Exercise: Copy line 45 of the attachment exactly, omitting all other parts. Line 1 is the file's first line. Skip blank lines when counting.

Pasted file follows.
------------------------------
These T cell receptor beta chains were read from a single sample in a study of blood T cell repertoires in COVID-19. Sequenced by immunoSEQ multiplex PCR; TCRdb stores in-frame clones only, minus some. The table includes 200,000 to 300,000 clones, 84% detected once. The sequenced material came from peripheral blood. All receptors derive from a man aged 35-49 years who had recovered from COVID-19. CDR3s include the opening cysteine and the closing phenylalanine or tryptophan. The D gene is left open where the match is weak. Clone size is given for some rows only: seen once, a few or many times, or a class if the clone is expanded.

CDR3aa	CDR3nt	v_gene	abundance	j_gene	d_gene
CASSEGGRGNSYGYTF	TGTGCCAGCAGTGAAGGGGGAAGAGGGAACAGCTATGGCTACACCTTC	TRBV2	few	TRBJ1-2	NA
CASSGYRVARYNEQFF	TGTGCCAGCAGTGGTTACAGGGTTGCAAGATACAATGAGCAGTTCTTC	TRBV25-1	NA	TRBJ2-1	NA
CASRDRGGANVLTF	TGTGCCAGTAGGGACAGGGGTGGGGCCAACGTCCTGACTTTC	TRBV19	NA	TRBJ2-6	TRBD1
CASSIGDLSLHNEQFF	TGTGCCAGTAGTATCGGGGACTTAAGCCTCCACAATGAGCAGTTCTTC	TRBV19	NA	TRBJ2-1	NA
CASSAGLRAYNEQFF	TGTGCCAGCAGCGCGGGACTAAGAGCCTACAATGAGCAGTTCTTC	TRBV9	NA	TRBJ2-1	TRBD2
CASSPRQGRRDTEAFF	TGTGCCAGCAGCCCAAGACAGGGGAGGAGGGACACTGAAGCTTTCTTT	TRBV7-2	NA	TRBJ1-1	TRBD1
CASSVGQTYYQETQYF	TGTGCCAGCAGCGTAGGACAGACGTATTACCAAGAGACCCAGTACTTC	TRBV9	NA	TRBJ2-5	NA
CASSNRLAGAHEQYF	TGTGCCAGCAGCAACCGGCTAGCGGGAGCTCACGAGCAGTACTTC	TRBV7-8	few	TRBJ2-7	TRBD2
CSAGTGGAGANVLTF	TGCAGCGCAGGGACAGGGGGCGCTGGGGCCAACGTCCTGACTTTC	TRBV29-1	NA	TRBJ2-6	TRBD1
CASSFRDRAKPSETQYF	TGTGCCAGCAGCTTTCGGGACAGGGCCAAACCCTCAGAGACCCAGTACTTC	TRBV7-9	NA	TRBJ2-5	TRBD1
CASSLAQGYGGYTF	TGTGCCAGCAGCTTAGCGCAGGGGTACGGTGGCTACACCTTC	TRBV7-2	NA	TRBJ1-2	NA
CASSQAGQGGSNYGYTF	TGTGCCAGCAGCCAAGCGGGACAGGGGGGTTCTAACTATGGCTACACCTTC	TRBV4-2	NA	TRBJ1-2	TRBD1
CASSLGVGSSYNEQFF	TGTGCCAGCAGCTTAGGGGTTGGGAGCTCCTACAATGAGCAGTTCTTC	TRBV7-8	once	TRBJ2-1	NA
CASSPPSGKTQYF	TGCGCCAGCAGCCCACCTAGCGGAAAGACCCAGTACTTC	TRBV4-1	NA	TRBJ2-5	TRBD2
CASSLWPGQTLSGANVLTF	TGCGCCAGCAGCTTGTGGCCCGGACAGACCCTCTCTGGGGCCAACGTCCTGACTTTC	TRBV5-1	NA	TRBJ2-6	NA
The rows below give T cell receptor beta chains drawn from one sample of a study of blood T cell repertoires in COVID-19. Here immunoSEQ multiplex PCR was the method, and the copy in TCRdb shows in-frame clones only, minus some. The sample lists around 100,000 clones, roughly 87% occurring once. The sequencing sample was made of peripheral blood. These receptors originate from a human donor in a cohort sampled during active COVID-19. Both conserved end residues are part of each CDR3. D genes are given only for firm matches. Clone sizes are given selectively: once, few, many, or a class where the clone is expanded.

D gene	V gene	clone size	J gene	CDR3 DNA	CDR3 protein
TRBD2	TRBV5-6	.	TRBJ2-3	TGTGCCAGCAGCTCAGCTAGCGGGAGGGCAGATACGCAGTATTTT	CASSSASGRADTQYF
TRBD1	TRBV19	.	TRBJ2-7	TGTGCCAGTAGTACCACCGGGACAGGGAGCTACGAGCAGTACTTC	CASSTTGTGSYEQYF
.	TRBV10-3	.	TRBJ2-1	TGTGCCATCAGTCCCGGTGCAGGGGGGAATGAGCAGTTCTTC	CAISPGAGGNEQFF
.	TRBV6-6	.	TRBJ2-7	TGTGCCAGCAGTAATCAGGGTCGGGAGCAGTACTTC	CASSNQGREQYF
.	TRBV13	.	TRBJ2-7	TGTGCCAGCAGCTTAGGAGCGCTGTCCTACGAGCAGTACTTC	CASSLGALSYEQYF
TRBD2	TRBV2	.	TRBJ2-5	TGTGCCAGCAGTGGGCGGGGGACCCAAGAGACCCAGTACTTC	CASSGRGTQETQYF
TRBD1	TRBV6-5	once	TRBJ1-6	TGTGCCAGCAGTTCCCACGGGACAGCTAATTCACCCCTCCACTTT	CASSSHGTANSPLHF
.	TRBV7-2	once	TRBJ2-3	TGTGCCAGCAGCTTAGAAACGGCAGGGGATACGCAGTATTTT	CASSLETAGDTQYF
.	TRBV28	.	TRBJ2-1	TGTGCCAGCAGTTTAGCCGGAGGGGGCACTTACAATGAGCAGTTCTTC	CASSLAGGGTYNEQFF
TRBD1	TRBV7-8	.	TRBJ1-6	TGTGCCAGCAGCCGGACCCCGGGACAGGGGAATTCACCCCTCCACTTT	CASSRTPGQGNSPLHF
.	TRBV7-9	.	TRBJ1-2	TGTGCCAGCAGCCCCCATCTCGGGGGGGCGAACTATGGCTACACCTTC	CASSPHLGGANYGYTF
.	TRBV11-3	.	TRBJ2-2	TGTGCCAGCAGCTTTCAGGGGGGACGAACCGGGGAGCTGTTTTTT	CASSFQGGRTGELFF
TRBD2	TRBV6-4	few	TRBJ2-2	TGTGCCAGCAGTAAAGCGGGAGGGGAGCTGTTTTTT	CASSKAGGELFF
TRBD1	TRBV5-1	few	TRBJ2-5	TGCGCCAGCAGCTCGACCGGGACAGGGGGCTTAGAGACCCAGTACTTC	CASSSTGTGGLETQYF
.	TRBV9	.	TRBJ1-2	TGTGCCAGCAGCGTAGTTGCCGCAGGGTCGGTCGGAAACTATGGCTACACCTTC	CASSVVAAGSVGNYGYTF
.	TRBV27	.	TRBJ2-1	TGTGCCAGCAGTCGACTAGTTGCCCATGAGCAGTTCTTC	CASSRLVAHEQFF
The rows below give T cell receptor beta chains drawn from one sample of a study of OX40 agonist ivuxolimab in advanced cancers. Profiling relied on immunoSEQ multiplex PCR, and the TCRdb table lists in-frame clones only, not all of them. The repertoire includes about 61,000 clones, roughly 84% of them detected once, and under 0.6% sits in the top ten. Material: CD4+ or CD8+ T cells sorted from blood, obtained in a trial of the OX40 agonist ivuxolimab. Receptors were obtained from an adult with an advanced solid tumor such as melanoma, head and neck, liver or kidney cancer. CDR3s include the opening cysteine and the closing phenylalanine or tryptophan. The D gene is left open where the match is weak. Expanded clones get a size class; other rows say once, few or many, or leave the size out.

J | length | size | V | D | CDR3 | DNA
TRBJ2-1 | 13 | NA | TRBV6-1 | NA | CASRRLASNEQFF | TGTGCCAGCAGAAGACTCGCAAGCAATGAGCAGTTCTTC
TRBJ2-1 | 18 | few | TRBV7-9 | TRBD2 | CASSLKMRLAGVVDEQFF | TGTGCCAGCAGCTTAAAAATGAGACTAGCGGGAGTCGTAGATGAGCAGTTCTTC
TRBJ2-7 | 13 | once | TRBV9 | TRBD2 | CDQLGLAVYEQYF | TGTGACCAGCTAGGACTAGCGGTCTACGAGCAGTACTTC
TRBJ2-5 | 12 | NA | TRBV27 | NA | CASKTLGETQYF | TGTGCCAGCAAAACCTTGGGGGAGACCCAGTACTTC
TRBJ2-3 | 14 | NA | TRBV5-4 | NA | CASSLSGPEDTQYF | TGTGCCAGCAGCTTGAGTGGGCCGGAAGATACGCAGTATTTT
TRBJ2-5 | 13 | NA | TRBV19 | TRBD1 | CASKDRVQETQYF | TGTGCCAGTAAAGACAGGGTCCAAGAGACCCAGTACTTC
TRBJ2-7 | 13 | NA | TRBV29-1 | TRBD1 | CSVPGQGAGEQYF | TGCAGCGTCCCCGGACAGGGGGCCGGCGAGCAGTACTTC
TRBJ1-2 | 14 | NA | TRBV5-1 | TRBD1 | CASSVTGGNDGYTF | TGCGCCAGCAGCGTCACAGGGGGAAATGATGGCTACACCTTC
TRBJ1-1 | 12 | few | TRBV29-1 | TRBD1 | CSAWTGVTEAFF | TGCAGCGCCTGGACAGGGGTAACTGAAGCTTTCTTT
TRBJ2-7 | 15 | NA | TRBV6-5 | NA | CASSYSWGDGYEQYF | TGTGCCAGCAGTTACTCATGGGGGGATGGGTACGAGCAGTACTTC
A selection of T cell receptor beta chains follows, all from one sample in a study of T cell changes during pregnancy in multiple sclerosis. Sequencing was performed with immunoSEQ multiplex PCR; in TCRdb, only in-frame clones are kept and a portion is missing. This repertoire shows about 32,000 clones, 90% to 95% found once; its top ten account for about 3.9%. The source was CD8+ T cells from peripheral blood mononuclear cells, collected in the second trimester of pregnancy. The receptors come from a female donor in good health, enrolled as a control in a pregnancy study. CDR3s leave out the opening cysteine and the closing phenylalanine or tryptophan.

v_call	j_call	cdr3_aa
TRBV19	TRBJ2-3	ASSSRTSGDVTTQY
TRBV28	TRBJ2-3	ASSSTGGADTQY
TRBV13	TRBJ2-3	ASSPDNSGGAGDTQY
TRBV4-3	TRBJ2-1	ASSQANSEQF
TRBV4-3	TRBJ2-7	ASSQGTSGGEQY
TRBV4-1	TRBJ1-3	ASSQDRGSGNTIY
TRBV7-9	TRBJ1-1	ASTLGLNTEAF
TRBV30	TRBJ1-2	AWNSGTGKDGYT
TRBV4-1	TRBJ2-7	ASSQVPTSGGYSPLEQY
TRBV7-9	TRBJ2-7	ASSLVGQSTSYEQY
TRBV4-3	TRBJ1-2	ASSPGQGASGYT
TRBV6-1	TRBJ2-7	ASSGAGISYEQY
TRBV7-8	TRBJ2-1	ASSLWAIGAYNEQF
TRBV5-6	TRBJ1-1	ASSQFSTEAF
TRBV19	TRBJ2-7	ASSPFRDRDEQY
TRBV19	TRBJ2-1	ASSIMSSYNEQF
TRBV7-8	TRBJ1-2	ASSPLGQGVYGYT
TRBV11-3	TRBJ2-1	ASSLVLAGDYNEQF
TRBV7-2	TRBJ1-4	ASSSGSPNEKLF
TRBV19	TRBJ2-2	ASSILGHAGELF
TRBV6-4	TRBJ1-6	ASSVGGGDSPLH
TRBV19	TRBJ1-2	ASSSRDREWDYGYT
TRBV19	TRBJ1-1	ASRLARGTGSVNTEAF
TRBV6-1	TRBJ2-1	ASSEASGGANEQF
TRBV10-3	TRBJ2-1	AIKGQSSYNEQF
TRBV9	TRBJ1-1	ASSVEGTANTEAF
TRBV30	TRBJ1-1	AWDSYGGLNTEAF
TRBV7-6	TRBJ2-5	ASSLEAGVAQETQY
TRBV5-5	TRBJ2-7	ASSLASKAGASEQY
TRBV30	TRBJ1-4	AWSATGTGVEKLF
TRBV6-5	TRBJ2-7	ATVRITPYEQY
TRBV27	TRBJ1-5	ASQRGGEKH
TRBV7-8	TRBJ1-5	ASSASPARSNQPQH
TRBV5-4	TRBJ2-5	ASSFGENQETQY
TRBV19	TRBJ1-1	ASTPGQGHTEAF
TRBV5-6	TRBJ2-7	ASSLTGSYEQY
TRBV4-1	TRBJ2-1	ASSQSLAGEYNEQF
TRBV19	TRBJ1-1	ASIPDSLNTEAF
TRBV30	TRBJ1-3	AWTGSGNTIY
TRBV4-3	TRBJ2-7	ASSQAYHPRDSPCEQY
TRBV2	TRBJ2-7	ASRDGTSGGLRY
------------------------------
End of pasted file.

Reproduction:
TRBJ1-2 | 14 | NA | TRBV5-1 | TRBD1 | CASSVTGGNDGYTF | TGCGCCAGCAGCGTCACAGGGGGAAATGATGGCTACACCTTC